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Bone china is a very pure white (whiter than standard European porcelain) and can be cast so thin as to be translucent, yet is still surprisingly chip resistant compared with lesser crockery like ironstone and earthenware.
Look out for the figure ‘Duchess with Flowers’ produced 1954-67 - a classic failure at the time, therefore now rare and sought after; £2,000 plus (00 USD) would be the current value, not a bad investment for 5 shillings (25 cents).
These items are future antique bone china items - so watch out for them. Royal Stanley is a backstamp of Colclough and also has a page to itself - see Royal Stanley.
Wedgwood, being very cautious about luxury porcelains, chose not to go into bone china at first.
They let firms like Spode and Rockingham do the pioneering work. Many of the old antique bone china making firms have not survived to the current day.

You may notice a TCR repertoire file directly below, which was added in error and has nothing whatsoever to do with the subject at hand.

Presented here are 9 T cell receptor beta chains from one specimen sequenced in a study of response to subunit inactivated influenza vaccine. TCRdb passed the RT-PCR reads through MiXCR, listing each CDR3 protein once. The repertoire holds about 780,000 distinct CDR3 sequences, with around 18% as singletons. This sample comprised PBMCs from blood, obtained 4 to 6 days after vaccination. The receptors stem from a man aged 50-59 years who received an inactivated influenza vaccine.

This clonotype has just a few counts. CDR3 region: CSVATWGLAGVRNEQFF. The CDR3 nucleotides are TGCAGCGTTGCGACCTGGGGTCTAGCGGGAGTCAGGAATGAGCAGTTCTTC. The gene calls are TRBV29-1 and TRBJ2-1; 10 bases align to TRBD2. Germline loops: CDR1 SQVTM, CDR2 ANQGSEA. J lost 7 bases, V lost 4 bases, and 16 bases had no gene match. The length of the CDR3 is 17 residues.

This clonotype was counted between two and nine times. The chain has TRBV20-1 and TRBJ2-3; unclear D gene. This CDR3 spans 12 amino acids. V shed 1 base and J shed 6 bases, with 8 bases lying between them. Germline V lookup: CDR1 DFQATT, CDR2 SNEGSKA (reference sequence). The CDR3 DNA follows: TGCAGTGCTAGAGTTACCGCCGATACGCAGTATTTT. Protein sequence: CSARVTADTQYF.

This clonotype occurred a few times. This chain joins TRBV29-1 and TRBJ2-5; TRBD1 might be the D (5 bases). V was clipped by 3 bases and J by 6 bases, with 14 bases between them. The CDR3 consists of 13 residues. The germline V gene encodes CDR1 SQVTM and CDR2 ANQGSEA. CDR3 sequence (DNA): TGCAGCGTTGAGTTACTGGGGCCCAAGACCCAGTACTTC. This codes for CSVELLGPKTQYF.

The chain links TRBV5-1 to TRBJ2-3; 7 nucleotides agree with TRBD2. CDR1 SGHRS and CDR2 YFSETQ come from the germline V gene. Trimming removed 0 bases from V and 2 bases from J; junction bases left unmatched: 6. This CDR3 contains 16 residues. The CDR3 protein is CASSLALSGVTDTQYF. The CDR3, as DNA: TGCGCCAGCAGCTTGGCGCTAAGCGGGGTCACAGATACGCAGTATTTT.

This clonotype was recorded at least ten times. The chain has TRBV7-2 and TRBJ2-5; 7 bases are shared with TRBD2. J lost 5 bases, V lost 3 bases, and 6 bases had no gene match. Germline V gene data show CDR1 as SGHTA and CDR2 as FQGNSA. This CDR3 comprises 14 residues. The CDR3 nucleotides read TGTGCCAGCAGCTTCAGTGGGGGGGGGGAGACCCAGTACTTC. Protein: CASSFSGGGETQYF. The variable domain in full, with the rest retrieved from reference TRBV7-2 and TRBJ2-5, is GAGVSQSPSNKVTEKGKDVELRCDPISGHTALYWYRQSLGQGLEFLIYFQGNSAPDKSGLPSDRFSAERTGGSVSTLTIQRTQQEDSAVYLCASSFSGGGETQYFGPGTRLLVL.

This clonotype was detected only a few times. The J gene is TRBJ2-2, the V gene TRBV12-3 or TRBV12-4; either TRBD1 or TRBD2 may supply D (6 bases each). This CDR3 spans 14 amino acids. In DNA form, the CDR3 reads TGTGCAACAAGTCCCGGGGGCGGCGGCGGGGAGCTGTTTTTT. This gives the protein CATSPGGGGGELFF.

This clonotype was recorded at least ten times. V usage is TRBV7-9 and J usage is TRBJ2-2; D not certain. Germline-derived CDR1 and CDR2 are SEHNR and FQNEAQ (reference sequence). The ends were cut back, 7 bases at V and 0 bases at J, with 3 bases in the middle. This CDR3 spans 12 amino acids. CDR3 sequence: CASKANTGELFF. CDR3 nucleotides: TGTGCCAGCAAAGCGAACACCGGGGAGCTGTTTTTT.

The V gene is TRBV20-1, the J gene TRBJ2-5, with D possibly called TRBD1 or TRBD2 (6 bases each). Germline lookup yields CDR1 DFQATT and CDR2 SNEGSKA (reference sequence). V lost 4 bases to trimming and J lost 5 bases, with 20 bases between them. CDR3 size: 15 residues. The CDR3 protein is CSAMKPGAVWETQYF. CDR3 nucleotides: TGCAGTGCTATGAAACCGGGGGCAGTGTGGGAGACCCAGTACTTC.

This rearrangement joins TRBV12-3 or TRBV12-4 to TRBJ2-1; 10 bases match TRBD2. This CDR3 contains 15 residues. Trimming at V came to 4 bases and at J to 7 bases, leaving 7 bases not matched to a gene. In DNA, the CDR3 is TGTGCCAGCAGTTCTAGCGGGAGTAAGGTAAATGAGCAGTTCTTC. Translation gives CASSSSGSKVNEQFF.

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Aynsley is a leading company with a long history, so has it's own page. (Goes to a separate page) Founded 1894 Staffordshire, England by James W. Established initially in the 1890’s as maker of tableware as well as ornaments, Beswick were also on the bandwagon of making Staffordshire cats and dogs, most of which were unmarked and hard to tell from other Staffordshire makers of the period.